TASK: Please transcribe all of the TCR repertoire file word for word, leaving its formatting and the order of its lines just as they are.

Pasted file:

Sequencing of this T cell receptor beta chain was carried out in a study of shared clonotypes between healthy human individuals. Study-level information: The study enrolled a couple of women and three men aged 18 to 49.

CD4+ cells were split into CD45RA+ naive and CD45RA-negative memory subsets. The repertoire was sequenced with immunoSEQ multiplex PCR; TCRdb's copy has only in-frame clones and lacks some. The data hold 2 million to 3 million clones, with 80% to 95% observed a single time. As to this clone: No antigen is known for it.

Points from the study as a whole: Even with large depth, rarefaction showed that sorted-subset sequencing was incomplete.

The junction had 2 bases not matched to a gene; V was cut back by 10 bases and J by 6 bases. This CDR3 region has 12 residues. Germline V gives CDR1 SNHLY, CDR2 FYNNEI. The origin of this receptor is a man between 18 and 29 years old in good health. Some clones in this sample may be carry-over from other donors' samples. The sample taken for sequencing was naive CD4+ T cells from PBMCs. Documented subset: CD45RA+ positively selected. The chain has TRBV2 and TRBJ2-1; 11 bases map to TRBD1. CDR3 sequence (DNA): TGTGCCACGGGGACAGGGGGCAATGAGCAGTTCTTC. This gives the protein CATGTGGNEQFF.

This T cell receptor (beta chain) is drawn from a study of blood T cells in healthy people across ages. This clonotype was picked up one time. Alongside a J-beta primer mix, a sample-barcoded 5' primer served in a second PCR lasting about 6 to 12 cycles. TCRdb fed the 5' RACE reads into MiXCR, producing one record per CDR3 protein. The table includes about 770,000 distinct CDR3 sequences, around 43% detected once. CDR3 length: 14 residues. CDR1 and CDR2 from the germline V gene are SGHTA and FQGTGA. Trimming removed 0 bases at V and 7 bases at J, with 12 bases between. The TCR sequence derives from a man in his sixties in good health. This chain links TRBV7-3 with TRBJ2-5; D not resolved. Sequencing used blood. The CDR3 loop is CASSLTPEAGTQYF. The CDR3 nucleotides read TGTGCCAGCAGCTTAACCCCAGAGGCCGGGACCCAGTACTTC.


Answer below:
Sequencing of this T cell receptor beta chain was carried out in a study of shared clonotypes between healthy human individuals. Study-level information: The study enrolled a couple of women and three men aged 18 to 49.

CD4+ cells were split into CD45RA+ naive and CD45RA-negative memory subsets. The repertoire was sequenced with immunoSEQ multiplex PCR; TCRdb's copy has only in-frame clones and lacks some. The data hold 2 million to 3 million clones, with 80% to 95% observed a single time. As to this clone: No antigen is known for it.

Points from the study as a whole: Even with large depth, rarefaction showed that sorted-subset sequencing was incomplete.

The junction had 2 bases not matched to a gene; V was cut back by 10 bases and J by 6 bases. This CDR3 region has 12 residues. Germline V gives CDR1 SNHLY, CDR2 FYNNEI. The origin of this receptor is a man between 18 and 29 years old in good health. Some clones in this sample may be carry-over from other donors' samples. The sample taken for sequencing was naive CD4+ T cells from PBMCs. Documented subset: CD45RA+ positively selected. The chain has TRBV2 and TRBJ2-1; 11 bases map to TRBD1. CDR3 sequence (DNA): TGTGCCACGGGGACAGGGGGCAATGAGCAGTTCTTC. This gives the protein CATGTGGNEQFF.

This T cell receptor (beta chain) is drawn from a study of blood T cells in healthy people across ages. This clonotype was picked up one time. Alongside a J-beta primer mix, a sample-barcoded 5' primer served in a second PCR lasting about 6 to 12 cycles. TCRdb fed the 5' RACE reads into MiXCR, producing one record per CDR3 protein. The table includes about 770,000 distinct CDR3 sequences, around 43% detected once. CDR3 length: 14 residues. CDR1 and CDR2 from the germline V gene are SGHTA and FQGTGA. Trimming removed 0 bases at V and 7 bases at J, with 12 bases between. The TCR sequence derives from a man in his sixties in good health. This chain links TRBV7-3 with TRBJ2-5; D not resolved. Sequencing used blood. The CDR3 loop is CASSLTPEAGTQYF. The CDR3 nucleotides read TGTGCCAGCAGCTTAACCCCAGAGGCCGGGACCCAGTACTTC.